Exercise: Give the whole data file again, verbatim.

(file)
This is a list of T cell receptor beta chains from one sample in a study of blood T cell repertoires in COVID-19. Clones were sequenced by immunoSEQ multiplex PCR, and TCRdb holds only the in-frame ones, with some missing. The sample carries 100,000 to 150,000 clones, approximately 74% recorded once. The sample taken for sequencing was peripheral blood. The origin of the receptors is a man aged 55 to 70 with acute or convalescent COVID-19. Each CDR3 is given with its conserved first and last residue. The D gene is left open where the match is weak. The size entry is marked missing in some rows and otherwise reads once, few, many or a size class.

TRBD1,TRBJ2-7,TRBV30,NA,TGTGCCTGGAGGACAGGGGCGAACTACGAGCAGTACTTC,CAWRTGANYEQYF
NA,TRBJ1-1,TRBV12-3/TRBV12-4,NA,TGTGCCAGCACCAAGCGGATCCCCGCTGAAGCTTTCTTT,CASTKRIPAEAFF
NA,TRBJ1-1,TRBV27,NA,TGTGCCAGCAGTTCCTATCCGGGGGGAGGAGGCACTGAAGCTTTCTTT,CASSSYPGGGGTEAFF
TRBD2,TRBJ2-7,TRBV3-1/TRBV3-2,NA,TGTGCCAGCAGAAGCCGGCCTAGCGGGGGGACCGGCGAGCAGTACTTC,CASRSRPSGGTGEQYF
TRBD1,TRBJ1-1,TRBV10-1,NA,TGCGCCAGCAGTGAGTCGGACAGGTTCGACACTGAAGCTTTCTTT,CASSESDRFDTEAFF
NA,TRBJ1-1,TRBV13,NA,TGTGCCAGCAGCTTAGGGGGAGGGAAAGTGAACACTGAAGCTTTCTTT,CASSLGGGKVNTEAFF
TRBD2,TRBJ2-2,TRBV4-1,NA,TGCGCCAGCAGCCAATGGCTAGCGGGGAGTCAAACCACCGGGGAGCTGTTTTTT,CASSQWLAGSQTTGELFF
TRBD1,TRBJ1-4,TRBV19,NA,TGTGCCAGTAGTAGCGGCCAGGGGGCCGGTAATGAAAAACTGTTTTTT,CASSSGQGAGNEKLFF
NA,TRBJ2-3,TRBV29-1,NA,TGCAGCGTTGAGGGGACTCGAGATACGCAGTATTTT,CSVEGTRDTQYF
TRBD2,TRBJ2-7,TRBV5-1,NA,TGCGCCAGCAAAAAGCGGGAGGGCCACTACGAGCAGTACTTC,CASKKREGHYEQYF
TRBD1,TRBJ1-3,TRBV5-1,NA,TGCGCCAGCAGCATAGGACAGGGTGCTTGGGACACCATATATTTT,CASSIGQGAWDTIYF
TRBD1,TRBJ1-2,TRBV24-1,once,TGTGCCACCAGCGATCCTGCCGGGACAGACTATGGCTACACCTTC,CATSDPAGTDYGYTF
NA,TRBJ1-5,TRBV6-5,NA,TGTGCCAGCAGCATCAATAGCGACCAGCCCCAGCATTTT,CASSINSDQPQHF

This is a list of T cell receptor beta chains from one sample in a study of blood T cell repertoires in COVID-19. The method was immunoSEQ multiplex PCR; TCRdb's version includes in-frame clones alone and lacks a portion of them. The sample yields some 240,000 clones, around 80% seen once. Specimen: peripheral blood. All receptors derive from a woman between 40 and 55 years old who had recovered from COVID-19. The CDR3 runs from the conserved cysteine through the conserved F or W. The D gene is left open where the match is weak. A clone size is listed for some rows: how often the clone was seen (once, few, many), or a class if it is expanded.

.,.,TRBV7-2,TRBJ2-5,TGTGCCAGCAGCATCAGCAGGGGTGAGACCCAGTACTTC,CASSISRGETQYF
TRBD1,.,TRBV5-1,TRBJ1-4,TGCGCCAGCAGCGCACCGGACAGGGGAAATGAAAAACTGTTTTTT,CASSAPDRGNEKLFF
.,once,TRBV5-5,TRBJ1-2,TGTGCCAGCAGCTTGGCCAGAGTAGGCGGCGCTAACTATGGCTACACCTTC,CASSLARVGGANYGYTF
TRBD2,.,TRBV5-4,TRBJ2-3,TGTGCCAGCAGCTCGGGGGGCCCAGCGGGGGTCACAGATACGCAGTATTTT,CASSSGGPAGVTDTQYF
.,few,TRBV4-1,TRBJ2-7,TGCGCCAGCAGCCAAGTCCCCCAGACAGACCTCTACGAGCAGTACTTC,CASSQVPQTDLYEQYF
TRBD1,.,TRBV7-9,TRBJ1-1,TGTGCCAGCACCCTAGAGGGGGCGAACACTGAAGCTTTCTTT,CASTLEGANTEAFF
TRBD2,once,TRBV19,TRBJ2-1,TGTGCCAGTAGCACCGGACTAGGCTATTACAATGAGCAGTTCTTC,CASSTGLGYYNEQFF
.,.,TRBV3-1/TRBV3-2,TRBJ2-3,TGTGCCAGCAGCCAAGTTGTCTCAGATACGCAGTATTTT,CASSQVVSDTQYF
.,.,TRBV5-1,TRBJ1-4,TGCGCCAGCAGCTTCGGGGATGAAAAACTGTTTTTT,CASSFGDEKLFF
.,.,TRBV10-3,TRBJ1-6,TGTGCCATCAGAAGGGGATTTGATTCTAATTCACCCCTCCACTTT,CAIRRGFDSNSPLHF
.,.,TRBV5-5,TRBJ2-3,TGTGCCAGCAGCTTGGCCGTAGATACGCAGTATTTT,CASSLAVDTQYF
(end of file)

This is a list of T cell receptor beta chains from one sample in a study of blood T cell repertoires in COVID-19. Clones were sequenced by immunoSEQ multiplex PCR, and TCRdb holds only the in-frame ones, with some missing. The sample carries 100,000 to 150,000 clones, approximately 74% recorded once. The sample taken for sequencing was peripheral blood. The origin of the receptors is a man aged 55 to 70 with acute or convalescent COVID-19. Each CDR3 is given with its conserved first and last residue. The D gene is left open where the match is weak. The size entry is marked missing in some rows and otherwise reads once, few, many or a size class.

TRBD1,TRBJ2-7,TRBV30,NA,TGTGCCTGGAGGACAGGGGCGAACTACGAGCAGTACTTC,CAWRTGANYEQYF
NA,TRBJ1-1,TRBV12-3/TRBV12-4,NA,TGTGCCAGCACCAAGCGGATCCCCGCTGAAGCTTTCTTT,CASTKRIPAEAFF
NA,TRBJ1-1,TRBV27,NA,TGTGCCAGCAGTTCCTATCCGGGGGGAGGAGGCACTGAAGCTTTCTTT,CASSSYPGGGGTEAFF
TRBD2,TRBJ2-7,TRBV3-1/TRBV3-2,NA,TGTGCCAGCAGAAGCCGGCCTAGCGGGGGGACCGGCGAGCAGTACTTC,CASRSRPSGGTGEQYF
TRBD1,TRBJ1-1,TRBV10-1,NA,TGCGCCAGCAGTGAGTCGGACAGGTTCGACACTGAAGCTTTCTTT,CASSESDRFDTEAFF
NA,TRBJ1-1,TRBV13,NA,TGTGCCAGCAGCTTAGGGGGAGGGAAAGTGAACACTGAAGCTTTCTTT,CASSLGGGKVNTEAFF
TRBD2,TRBJ2-2,TRBV4-1,NA,TGCGCCAGCAGCCAATGGCTAGCGGGGAGTCAAACCACCGGGGAGCTGTTTTTT,CASSQWLAGSQTTGELFF
TRBD1,TRBJ1-4,TRBV19,NA,TGTGCCAGTAGTAGCGGCCAGGGGGCCGGTAATGAAAAACTGTTTTTT,CASSSGQGAGNEKLFF
NA,TRBJ2-3,TRBV29-1,NA,TGCAGCGTTGAGGGGACTCGAGATACGCAGTATTTT,CSVEGTRDTQYF
TRBD2,TRBJ2-7,TRBV5-1,NA,TGCGCCAGCAAAAAGCGGGAGGGCCACTACGAGCAGTACTTC,CASKKREGHYEQYF
TRBD1,TRBJ1-3,TRBV5-1,NA,TGCGCCAGCAGCATAGGACAGGGTGCTTGGGACACCATATATTTT,CASSIGQGAWDTIYF
TRBD1,TRBJ1-2,TRBV24-1,once,TGTGCCACCAGCGATCCTGCCGGGACAGACTATGGCTACACCTTC,CATSDPAGTDYGYTF
NA,TRBJ1-5,TRBV6-5,NA,TGTGCCAGCAGCATCAATAGCGACCAGCCCCAGCATTTT,CASSINSDQPQHF

This is a list of T cell receptor beta chains from one sample in a study of blood T cell repertoires in COVID-19. The method was immunoSEQ multiplex PCR; TCRdb's version includes in-frame clones alone and lacks a portion of them. The sample yields some 240,000 clones, around 80% seen once. Specimen: peripheral blood. All receptors derive from a woman between 40 and 55 years old who had recovered from COVID-19. The CDR3 runs from the conserved cysteine through the conserved F or W. The D gene is left open where the match is weak. A clone size is listed for some rows: how often the clone was seen (once, few, many), or a class if it is expanded.

.,.,TRBV7-2,TRBJ2-5,TGTGCCAGCAGCATCAGCAGGGGTGAGACCCAGTACTTC,CASSISRGETQYF
TRBD1,.,TRBV5-1,TRBJ1-4,TGCGCCAGCAGCGCACCGGACAGGGGAAATGAAAAACTGTTTTTT,CASSAPDRGNEKLFF
.,once,TRBV5-5,TRBJ1-2,TGTGCCAGCAGCTTGGCCAGAGTAGGCGGCGCTAACTATGGCTACACCTTC,CASSLARVGGANYGYTF
TRBD2,.,TRBV5-4,TRBJ2-3,TGTGCCAGCAGCTCGGGGGGCCCAGCGGGGGTCACAGATACGCAGTATTTT,CASSSGGPAGVTDTQYF
.,few,TRBV4-1,TRBJ2-7,TGCGCCAGCAGCCAAGTCCCCCAGACAGACCTCTACGAGCAGTACTTC,CASSQVPQTDLYEQYF
TRBD1,.,TRBV7-9,TRBJ1-1,TGTGCCAGCACCCTAGAGGGGGCGAACACTGAAGCTTTCTTT,CASTLEGANTEAFF
TRBD2,once,TRBV19,TRBJ2-1,TGTGCCAGTAGCACCGGACTAGGCTATTACAATGAGCAGTTCTTC,CASSTGLGYYNEQFF
.,.,TRBV3-1/TRBV3-2,TRBJ2-3,TGTGCCAGCAGCCAAGTTGTCTCAGATACGCAGTATTTT,CASSQVVSDTQYF
.,.,TRBV5-1,TRBJ1-4,TGCGCCAGCAGCTTCGGGGATGAAAAACTGTTTTTT,CASSFGDEKLFF
.,.,TRBV10-3,TRBJ1-6,TGTGCCATCAGAAGGGGATTTGATTCTAATTCACCCCTCCACTTT,CAIRRGFDSNSPLHF
.,.,TRBV5-5,TRBJ2-3,TGTGCCAGCAGCTTGGCCGTAGATACGCAGTATTTT,CASSLAVDTQYF